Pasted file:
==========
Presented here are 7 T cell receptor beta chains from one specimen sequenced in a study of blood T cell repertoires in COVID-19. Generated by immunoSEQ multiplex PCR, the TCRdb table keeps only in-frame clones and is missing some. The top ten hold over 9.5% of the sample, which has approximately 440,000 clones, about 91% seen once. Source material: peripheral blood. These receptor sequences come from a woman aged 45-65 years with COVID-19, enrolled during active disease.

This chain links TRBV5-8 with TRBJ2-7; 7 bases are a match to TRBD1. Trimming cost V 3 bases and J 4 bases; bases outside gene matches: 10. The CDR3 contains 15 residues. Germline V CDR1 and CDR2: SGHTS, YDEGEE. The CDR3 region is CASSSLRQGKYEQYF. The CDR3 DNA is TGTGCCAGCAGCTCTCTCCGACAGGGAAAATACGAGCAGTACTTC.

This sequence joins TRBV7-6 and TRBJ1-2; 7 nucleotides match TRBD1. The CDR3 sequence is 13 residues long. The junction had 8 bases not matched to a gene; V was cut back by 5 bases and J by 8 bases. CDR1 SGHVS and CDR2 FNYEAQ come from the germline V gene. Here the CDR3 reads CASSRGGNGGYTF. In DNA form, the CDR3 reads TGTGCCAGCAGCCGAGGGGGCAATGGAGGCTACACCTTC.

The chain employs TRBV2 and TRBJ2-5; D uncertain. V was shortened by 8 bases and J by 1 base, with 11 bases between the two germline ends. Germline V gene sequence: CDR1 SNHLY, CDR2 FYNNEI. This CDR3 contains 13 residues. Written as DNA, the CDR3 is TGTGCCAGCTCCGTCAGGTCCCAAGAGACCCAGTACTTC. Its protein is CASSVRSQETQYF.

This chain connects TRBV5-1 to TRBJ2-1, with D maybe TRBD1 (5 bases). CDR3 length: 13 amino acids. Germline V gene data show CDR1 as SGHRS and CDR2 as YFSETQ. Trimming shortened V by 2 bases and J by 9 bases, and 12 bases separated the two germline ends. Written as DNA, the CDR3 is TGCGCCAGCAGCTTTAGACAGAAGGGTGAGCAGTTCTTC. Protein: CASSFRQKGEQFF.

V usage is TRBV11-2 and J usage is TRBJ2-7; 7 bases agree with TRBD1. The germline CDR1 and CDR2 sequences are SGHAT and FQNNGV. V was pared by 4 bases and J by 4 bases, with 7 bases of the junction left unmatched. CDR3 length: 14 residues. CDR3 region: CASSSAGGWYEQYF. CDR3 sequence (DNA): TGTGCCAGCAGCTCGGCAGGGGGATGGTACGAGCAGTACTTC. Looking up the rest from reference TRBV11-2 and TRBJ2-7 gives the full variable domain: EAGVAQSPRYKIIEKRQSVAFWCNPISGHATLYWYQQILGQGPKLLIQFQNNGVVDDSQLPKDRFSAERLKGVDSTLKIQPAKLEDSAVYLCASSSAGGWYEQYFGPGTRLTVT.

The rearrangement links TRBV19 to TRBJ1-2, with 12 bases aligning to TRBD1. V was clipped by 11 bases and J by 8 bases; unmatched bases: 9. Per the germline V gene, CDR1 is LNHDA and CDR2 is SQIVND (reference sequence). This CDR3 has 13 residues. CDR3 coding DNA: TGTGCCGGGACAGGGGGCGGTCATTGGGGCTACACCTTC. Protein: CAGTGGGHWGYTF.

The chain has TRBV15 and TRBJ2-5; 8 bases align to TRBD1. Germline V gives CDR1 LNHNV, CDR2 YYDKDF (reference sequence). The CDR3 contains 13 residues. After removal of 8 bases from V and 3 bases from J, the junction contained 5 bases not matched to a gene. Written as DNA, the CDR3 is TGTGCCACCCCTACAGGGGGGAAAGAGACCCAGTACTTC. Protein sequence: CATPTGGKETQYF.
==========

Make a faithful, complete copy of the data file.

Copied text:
Presented here are 7 T cell receptor beta chains from one specimen sequenced in a study of blood T cell repertoires in COVID-19. Generated by immunoSEQ multiplex PCR, the TCRdb table keeps only in-frame clones and is missing some. The top ten hold over 9.5% of the sample, which has approximately 440,000 clones, about 91% seen once. Source material: peripheral blood. These receptor sequences come from a woman aged 45-65 years with COVID-19, enrolled during active disease.

This chain links TRBV5-8 with TRBJ2-7; 7 bases are a match to TRBD1. Trimming cost V 3 bases and J 4 bases; bases outside gene matches: 10. The CDR3 contains 15 residues. Germline V CDR1 and CDR2: SGHTS, YDEGEE. The CDR3 region is CASSSLRQGKYEQYF. The CDR3 DNA is TGTGCCAGCAGCTCTCTCCGACAGGGAAAATACGAGCAGTACTTC.

This sequence joins TRBV7-6 and TRBJ1-2; 7 nucleotides match TRBD1. The CDR3 sequence is 13 residues long. The junction had 8 bases not matched to a gene; V was cut back by 5 bases and J by 8 bases. CDR1 SGHVS and CDR2 FNYEAQ come from the germline V gene. Here the CDR3 reads CASSRGGNGGYTF. In DNA form, the CDR3 reads TGTGCCAGCAGCCGAGGGGGCAATGGAGGCTACACCTTC.

The chain employs TRBV2 and TRBJ2-5; D uncertain. V was shortened by 8 bases and J by 1 base, with 11 bases between the two germline ends. Germline V gene sequence: CDR1 SNHLY, CDR2 FYNNEI. This CDR3 contains 13 residues. Written as DNA, the CDR3 is TGTGCCAGCTCCGTCAGGTCCCAAGAGACCCAGTACTTC. Its protein is CASSVRSQETQYF.

This chain connects TRBV5-1 to TRBJ2-1, with D maybe TRBD1 (5 bases). CDR3 length: 13 amino acids. Germline V gene data show CDR1 as SGHRS and CDR2 as YFSETQ. Trimming shortened V by 2 bases and J by 9 bases, and 12 bases separated the two germline ends. Written as DNA, the CDR3 is TGCGCCAGCAGCTTTAGACAGAAGGGTGAGCAGTTCTTC. Protein: CASSFRQKGEQFF.

V usage is TRBV11-2 and J usage is TRBJ2-7; 7 bases agree with TRBD1. The germline CDR1 and CDR2 sequences are SGHAT and FQNNGV. V was pared by 4 bases and J by 4 bases, with 7 bases of the junction left unmatched. CDR3 length: 14 residues. CDR3 region: CASSSAGGWYEQYF. CDR3 sequence (DNA): TGTGCCAGCAGCTCGGCAGGGGGATGGTACGAGCAGTACTTC. Looking up the rest from reference TRBV11-2 and TRBJ2-7 gives the full variable domain: EAGVAQSPRYKIIEKRQSVAFWCNPISGHATLYWYQQILGQGPKLLIQFQNNGVVDDSQLPKDRFSAERLKGVDSTLKIQPAKLEDSAVYLCASSSAGGWYEQYFGPGTRLTVT.

The rearrangement links TRBV19 to TRBJ1-2, with 12 bases aligning to TRBD1. V was clipped by 11 bases and J by 8 bases; unmatched bases: 9. Per the germline V gene, CDR1 is LNHDA and CDR2 is SQIVND (reference sequence). This CDR3 has 13 residues. CDR3 coding DNA: TGTGCCGGGACAGGGGGCGGTCATTGGGGCTACACCTTC. Protein: CAGTGGGHWGYTF.

The chain has TRBV15 and TRBJ2-5; 8 bases align to TRBD1. Germline V gives CDR1 LNHNV, CDR2 YYDKDF (reference sequence). The CDR3 contains 13 residues. After removal of 8 bases from V and 3 bases from J, the junction contained 5 bases not matched to a gene. Written as DNA, the CDR3 is TGTGCCACCCCTACAGGGGGGAAAGAGACCCAGTACTTC. Protein sequence: CATPTGGKETQYF.